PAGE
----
A Suffolk legislative analysis found that a county attorney who is the daughter of a county lawmaker has received $195,000 in pay and benefits increases since 2011 from promotions that were not authorized by county lawmakers.
The legislative Budget Review Office estimated Elaine Barraga has earned a total $156,666 in salary increases and $38,321 worth of extra benefits since 2011. She is the daughter of Legis Thomas Barraga (R-West Islip).
The county legislature earlier this month retroactively approved three promotions for Elaine Barraga, a $150,540-a-year bureau chief in the county attorney’s office. She received her most recent promotion Dec. 19, a day before her father provided the key 10th vote for a $300 mortgage fee increase that was backed by County Executive Steve Bellone.
Legis. Robert Trotta (R-Fort Salonga), who was the lone vote against the retroactive approvals, requested the analysis.
“What message are we sending the public that we don’t follow the law, we change it retroactively?” Trotta said.
County law says the Suffolk comptroller shall recoup salary and benefits plus interest paid to employees who don’t get a nepotism waiver. Nepotism waivers permit the hiring or promotion of relatives of county officials for positions that are not part of the competitive Civil Service system.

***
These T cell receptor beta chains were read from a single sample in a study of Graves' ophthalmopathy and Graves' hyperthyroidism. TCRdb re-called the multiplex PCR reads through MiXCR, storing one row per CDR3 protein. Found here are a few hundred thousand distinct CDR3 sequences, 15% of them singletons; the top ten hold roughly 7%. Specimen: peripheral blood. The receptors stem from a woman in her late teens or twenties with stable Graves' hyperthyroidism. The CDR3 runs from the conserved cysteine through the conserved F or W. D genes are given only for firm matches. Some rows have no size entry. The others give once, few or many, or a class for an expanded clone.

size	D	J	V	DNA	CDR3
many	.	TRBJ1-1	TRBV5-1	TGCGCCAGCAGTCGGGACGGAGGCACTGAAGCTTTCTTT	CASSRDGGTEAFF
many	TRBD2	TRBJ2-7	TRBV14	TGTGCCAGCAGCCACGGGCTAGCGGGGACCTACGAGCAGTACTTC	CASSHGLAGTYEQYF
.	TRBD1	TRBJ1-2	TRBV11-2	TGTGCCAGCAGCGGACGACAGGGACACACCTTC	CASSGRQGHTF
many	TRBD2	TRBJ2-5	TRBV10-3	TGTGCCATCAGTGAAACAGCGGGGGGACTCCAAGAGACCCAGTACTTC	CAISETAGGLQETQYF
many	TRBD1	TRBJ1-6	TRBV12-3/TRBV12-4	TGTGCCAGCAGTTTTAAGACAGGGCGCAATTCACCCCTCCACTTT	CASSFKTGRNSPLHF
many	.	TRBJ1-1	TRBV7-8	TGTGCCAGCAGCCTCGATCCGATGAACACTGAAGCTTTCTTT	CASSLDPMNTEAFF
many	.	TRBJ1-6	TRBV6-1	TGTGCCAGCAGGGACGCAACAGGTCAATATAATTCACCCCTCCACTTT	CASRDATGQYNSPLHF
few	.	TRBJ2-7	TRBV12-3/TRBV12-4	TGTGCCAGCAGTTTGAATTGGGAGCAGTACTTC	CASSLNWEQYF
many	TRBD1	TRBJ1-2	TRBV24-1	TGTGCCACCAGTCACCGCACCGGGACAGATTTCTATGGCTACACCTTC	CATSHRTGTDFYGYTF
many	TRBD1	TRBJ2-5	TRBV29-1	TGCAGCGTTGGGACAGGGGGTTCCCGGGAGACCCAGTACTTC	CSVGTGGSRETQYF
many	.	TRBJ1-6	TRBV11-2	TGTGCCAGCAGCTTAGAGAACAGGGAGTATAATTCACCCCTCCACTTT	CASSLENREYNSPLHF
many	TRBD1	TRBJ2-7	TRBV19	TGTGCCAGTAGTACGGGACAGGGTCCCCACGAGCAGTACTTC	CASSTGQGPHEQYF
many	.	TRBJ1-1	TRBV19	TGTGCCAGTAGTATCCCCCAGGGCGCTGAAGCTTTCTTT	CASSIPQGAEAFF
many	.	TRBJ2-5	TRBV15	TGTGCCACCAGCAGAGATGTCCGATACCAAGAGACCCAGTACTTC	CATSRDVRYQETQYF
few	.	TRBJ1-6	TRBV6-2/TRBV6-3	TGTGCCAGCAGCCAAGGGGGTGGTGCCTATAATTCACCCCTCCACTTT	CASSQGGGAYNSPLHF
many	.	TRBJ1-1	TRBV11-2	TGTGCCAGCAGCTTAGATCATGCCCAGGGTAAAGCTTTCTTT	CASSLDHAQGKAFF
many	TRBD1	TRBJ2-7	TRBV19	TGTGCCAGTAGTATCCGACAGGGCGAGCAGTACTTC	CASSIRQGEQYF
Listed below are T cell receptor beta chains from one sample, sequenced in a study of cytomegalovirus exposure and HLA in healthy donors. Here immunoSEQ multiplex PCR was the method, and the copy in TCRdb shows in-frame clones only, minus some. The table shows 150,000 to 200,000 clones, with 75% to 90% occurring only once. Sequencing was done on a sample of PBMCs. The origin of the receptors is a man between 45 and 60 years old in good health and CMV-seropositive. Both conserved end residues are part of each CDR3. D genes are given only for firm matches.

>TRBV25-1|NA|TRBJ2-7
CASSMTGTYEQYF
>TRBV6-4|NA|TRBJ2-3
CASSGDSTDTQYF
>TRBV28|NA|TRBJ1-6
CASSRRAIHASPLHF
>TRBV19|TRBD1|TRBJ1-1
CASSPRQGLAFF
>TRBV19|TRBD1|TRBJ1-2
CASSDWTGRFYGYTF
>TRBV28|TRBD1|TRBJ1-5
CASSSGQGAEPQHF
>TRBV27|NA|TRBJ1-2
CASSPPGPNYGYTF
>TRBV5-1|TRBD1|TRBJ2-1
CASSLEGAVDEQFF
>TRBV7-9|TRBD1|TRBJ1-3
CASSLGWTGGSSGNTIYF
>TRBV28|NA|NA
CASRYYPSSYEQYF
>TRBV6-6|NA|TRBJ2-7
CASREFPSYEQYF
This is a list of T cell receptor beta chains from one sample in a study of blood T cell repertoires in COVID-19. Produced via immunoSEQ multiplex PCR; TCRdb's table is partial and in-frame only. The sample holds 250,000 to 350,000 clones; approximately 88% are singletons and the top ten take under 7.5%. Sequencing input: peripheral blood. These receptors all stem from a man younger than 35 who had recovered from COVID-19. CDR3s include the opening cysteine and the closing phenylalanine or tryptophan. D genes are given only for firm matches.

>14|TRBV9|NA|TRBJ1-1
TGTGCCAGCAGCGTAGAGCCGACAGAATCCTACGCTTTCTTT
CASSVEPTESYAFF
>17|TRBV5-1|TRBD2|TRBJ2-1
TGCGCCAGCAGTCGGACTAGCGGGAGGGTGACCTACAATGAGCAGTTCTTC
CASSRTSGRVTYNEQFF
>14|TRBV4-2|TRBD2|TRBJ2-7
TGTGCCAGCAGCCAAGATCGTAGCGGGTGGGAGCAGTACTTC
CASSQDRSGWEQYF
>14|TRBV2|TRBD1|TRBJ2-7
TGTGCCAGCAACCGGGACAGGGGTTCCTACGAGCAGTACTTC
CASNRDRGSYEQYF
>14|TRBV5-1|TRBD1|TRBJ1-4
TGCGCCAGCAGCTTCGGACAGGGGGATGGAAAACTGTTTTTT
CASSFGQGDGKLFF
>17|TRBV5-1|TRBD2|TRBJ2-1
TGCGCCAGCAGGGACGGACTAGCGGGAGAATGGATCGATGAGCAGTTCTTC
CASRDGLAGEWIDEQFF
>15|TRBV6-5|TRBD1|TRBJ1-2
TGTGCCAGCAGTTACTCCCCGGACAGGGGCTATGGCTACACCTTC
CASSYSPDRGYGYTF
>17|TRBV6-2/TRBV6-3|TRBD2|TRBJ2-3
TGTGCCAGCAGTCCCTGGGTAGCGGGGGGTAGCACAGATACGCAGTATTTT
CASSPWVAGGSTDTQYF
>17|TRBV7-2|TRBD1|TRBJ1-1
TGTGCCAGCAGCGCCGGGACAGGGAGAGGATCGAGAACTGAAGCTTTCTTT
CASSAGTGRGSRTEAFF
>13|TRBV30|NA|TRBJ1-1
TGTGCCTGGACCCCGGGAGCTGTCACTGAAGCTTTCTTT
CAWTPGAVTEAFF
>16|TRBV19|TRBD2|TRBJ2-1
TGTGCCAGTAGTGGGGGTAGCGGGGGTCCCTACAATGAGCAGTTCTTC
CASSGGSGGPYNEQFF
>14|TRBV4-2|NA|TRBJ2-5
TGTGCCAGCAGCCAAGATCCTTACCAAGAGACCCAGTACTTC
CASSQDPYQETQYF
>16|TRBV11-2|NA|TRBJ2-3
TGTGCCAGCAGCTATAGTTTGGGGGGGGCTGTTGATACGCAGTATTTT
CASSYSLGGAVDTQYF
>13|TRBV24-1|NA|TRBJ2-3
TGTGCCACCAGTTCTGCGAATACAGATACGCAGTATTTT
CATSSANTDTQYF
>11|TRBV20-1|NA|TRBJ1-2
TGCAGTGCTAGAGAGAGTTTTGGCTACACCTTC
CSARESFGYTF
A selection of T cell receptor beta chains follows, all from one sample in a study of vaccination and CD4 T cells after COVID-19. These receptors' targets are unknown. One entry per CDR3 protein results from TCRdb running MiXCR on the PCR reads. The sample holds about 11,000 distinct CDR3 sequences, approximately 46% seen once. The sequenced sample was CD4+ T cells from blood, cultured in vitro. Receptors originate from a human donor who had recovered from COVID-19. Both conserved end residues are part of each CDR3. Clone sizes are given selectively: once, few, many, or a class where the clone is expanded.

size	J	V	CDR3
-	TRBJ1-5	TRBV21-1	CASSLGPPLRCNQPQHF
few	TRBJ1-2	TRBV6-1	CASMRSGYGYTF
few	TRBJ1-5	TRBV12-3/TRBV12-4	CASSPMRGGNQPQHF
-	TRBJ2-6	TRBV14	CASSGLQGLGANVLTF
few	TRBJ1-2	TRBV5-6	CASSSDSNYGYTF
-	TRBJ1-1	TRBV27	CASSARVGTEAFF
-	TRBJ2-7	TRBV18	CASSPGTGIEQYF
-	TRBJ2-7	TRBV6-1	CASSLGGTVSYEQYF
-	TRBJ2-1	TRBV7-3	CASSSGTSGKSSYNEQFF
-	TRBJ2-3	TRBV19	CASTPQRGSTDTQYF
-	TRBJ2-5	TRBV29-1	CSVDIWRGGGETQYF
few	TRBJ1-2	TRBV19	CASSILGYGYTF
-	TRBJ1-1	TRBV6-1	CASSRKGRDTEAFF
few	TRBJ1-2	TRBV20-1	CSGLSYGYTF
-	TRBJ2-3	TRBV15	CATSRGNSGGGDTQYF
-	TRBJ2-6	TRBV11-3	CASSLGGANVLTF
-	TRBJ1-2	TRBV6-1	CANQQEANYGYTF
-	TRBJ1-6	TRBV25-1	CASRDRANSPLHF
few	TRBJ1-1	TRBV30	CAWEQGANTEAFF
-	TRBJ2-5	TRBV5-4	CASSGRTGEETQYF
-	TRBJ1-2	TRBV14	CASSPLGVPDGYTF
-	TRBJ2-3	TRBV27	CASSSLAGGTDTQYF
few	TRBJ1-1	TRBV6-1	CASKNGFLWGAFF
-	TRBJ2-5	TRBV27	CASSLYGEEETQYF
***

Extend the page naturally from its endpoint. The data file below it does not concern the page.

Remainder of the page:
Thomas Barraga did not respond to requests for comment.
Elaine Barraga, who worked previously as an attorney for the state attorney general and the Metropolitan Transportation Authority, did not respond to requests for comment. County Attorney Dennis Brown has praised Elaine Barraga’s performance, saying he offered her the most recent promotion to assure she stays with the county.
County spokeswoman Vanessa Baird-Streeter called the past absence of waivers, “an administrative oversight.” She said Bellone planned to sign the retroactive approvals passed by the Legislature.
Doug Kellogg, spokesman for government watchdog group Reclaim New York, said, “There should be consequences here. Citizens don’t get these types of special breaks or the attitude that the law doesn’t matter if they do something wrong. The law was clearly violated here.”
A spokesman for Suffolk Comptroller John M. Kennedy Jr. said the office considers it a closed matter because of the legislature’s resolution.